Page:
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STD Information Center > HPV (and Genital Warts)

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HPV (and Genital Warts)

 

Like many sexually transmitted organisms, HPV usually causes a quiet infection — that is, one that does not have visible symptoms.

One study, sponsored by the National Institute of Allergy and Infectious Diseases (NIAID), reported that almost half of the women infected with HPV had no obvious symptoms. Because the viral infection persists, individuals may not be aware of their infection or the potential risk of transmission to others and of developing complications.

HPV, which stands for Human papillomavirus is the most prominent STD in the United States with 6.2 million Americans becoming infected every year. In 2006 a major breakthrough was announced via a new HPV vaccine for young women that may prevent several types of HPV.


What is genital HPV infection?
Genital HPV infection is a sexually transmitted disease (STD) that is caused by human papillomavirus (HPV). Human papillomavirus is the name of a group of viruses that includes more than 100 different strains or types. More than 30 of these viruses are sexually transmitted, and they can infect the genital area of men and women including the skin of the penis, vulva (area outside the vagina), or anus, and the linings of the vagina, cervix, or rectum. Most people who become infected with HPV will not have any symptoms and will clear the infection on their own.

Some of these viruses are called “high-risk” types, and may cause abnormal Pap tests. They may also lead to cancer of the cervix, vulva, vagina, anus, or penis. Others are called “low-risk” types, and they may cause mild Pap test abnormalities or genital warts. Genital warts are single or multiple growths or bumps that appear in the genital area, and sometimes are cauliflower shaped.


How common is HPV?
More than 20 million Americans are currently infected with HPV. At least 50 percent of sexually active men and women acquire genital HPV infection at some point in their lives. By age 50, at least 80 percent of women will have acquired genital HPV infection. More than six million Americans get a new genital HPV infection each year.


What are the signs and symptoms of genital HPV infection?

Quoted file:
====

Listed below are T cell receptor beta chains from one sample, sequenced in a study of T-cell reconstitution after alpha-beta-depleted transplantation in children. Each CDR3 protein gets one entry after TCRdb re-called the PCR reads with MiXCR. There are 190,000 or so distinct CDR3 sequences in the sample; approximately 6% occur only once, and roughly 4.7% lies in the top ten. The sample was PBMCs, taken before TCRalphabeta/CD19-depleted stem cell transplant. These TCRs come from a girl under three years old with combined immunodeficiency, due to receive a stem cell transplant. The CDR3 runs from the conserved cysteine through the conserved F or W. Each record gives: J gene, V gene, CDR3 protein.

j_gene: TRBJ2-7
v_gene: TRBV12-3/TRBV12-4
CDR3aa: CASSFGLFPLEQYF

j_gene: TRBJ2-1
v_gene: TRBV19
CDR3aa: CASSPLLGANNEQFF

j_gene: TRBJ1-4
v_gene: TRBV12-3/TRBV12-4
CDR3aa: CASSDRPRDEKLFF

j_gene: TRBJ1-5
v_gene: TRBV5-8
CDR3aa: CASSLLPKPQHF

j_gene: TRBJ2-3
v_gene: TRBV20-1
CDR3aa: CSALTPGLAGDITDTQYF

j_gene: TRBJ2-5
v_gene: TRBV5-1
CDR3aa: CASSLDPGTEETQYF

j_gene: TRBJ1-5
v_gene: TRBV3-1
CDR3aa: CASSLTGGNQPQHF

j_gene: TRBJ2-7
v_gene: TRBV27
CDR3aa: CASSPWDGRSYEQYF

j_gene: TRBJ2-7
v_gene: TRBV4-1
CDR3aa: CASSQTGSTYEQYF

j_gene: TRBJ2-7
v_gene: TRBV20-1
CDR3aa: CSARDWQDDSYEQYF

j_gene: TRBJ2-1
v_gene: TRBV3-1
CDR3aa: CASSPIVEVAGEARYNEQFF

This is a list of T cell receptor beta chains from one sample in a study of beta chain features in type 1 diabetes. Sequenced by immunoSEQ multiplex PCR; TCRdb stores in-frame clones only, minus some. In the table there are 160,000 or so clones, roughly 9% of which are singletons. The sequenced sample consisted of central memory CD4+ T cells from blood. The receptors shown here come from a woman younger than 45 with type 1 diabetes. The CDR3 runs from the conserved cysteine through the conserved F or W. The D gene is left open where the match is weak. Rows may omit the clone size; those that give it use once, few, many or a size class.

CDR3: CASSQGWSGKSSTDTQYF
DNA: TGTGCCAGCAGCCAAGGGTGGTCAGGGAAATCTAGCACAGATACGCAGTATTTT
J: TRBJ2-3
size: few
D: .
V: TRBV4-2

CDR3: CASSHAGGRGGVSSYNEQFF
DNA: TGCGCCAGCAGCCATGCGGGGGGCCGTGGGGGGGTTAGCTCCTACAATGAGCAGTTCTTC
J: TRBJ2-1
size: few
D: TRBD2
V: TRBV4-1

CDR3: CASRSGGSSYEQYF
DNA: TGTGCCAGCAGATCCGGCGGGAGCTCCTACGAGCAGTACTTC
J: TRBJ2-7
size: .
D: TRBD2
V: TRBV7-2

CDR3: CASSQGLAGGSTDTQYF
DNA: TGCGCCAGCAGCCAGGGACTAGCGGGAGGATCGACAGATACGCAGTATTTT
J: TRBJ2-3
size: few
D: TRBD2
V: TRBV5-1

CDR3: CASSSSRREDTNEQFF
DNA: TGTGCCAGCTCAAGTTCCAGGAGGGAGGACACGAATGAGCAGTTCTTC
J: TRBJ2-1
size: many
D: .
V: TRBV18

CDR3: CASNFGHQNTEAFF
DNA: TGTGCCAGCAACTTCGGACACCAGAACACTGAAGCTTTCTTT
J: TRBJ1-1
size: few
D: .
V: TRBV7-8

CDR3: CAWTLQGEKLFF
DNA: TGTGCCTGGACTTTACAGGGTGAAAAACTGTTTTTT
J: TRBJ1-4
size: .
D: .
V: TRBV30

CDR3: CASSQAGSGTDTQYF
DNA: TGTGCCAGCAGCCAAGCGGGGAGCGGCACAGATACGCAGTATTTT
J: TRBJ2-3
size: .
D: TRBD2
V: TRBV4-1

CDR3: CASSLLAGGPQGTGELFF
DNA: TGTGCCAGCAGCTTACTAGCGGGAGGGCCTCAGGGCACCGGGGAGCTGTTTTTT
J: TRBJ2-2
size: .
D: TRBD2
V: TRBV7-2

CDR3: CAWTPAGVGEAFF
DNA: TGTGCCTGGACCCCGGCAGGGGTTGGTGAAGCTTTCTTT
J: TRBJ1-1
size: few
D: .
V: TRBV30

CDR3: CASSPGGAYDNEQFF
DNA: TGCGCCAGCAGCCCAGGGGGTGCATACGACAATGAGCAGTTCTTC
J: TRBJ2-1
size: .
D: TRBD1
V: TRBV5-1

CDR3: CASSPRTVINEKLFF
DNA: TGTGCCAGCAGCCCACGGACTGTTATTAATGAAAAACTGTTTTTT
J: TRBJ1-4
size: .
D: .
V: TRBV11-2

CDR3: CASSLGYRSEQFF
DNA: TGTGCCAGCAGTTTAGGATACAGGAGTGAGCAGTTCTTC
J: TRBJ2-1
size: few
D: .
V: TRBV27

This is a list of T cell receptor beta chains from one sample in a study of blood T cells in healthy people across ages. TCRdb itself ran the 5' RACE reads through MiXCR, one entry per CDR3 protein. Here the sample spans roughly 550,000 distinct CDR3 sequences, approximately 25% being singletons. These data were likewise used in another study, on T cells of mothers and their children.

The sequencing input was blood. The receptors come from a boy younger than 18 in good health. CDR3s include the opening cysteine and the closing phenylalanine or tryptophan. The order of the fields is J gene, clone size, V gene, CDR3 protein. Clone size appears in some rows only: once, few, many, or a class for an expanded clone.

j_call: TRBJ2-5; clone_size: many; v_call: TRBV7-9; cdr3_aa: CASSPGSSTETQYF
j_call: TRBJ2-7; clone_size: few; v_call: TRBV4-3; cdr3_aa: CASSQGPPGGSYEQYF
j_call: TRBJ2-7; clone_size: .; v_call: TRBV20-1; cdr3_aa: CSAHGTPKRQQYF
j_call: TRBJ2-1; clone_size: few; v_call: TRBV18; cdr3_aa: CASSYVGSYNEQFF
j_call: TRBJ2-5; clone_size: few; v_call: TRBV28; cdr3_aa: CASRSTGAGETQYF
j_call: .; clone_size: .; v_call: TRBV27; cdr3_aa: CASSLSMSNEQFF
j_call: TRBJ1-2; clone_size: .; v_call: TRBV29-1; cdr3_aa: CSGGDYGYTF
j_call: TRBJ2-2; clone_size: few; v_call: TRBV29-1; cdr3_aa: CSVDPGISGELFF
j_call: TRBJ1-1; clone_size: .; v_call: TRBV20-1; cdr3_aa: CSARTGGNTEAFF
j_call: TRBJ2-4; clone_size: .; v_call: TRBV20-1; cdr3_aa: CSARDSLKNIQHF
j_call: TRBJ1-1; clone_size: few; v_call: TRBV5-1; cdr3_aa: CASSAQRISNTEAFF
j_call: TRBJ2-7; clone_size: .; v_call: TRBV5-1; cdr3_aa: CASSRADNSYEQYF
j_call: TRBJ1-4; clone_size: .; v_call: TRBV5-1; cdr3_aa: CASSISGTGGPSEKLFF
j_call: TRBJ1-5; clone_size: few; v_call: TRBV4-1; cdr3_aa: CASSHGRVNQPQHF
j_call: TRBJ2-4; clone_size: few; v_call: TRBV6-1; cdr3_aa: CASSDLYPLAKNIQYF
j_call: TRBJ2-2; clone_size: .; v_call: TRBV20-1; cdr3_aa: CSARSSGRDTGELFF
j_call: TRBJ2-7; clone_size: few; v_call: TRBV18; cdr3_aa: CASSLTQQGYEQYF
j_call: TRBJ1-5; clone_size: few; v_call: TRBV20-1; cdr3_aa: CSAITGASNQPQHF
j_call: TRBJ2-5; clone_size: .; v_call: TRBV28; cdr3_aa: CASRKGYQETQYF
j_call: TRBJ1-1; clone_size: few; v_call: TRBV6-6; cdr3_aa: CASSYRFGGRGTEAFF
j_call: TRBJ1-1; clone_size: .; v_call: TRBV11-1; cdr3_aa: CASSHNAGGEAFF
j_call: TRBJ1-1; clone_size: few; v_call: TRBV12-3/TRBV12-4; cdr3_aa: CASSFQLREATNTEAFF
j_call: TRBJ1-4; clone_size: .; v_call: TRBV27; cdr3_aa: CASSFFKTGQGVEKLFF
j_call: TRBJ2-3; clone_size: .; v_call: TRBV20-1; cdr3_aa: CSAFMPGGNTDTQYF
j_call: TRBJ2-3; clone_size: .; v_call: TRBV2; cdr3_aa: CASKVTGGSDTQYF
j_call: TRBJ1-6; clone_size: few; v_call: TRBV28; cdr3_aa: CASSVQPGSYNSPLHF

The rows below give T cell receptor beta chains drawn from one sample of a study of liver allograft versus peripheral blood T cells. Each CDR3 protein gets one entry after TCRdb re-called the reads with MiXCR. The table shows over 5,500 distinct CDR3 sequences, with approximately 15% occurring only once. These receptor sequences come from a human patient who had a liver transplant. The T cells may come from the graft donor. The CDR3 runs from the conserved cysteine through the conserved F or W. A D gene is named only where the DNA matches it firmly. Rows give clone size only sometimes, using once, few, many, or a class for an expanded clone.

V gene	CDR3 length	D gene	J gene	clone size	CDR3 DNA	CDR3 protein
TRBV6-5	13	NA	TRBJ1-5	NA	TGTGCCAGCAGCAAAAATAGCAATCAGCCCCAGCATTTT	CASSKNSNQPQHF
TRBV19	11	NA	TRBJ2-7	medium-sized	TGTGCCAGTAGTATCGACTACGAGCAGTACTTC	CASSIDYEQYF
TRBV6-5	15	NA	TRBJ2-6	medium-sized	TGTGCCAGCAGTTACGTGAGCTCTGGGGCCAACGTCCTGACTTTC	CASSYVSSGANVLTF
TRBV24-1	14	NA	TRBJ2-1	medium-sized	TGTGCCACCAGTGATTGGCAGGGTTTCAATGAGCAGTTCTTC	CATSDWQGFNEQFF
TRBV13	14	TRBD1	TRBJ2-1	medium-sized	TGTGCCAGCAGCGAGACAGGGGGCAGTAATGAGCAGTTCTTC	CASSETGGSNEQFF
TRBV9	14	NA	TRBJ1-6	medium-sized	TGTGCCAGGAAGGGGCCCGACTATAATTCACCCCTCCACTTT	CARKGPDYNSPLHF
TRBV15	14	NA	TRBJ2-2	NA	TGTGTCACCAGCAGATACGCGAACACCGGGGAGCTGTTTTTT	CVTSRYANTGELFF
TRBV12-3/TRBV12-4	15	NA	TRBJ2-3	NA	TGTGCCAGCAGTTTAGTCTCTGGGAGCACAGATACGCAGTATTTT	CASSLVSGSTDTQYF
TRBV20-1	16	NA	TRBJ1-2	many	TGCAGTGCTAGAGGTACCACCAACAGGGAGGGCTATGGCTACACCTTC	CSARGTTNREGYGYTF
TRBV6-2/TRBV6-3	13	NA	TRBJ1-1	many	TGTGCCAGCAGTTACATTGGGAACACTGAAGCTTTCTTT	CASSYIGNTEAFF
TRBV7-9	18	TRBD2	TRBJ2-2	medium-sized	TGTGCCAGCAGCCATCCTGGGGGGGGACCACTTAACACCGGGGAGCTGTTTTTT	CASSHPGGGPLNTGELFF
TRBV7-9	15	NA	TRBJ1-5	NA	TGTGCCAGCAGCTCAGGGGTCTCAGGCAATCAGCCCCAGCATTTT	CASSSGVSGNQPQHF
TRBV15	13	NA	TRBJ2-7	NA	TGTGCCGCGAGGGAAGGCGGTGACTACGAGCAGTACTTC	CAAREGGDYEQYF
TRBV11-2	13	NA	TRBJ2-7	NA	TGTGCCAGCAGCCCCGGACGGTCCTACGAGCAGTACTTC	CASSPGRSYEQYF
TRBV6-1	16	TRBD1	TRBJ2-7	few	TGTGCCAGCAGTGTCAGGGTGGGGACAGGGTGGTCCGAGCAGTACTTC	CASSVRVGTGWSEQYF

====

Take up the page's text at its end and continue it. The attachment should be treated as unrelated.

Most people who have a genital HPV infection do not know they are infected. The virus lives in the skin or mucous membranes and usually causes no symptoms. Some people get visible genital warts, or have pre-cancerous changes in the cervix, vulva, anus, or penis. Very rarely, HPV infection results in anal or genital cancers.

Genital warts usually appear as soft, moist, pink, or flesh-colored swellings, usually in the genital area. They can be raised or flat, single or multiple, small or large, and sometimes cauliflower shaped. They can appear on the vulva, in or around the vagina or anus, on the cervix, and on the penis, scrotum, groin, or thigh. After sexual contact with an infected person, warts can appear within weeks or months, or they never appear.

Genital warts are diagnosed by visual inspection. Visible genital warts can be removed by medications the patient applies, or by treatments performed by a health care provider. Some individuals choose to forego treatment to see if the warts will disappear on their own. No treatment for visible genital warts is better than another, and no single treatment is ideal for all cases.


How do people get genital HPV infections?
The types of HPV that infect the genital area are spread primarily through genital contact. Most HPV infections have no signs or symptoms; therefore, most infected persons are unaware they are infected, yet they can transmit the virus to a sex partner. Rarely, a pregnant woman can pass HPV to her baby during vaginal delivery. A baby that is exposed to HPV very rarely develops warts in the throat or voice box.


How is genital HPV infection diagnosed?
Most women are diagnosed with HPV on the basis of abnormal Pap tests. A Pap test is the primary cancer-screening tool for cervical cancer or pre-cancerous changes in the cervix, many of which are related to HPV. A test is available to detect HPV DNA. The test may be used in women with mild Pap test abnormalities, or in women >30 years of age at the time of Pap testing. The results of HPV DNA testing can help health care providers decide if further tests or treatment are necessary.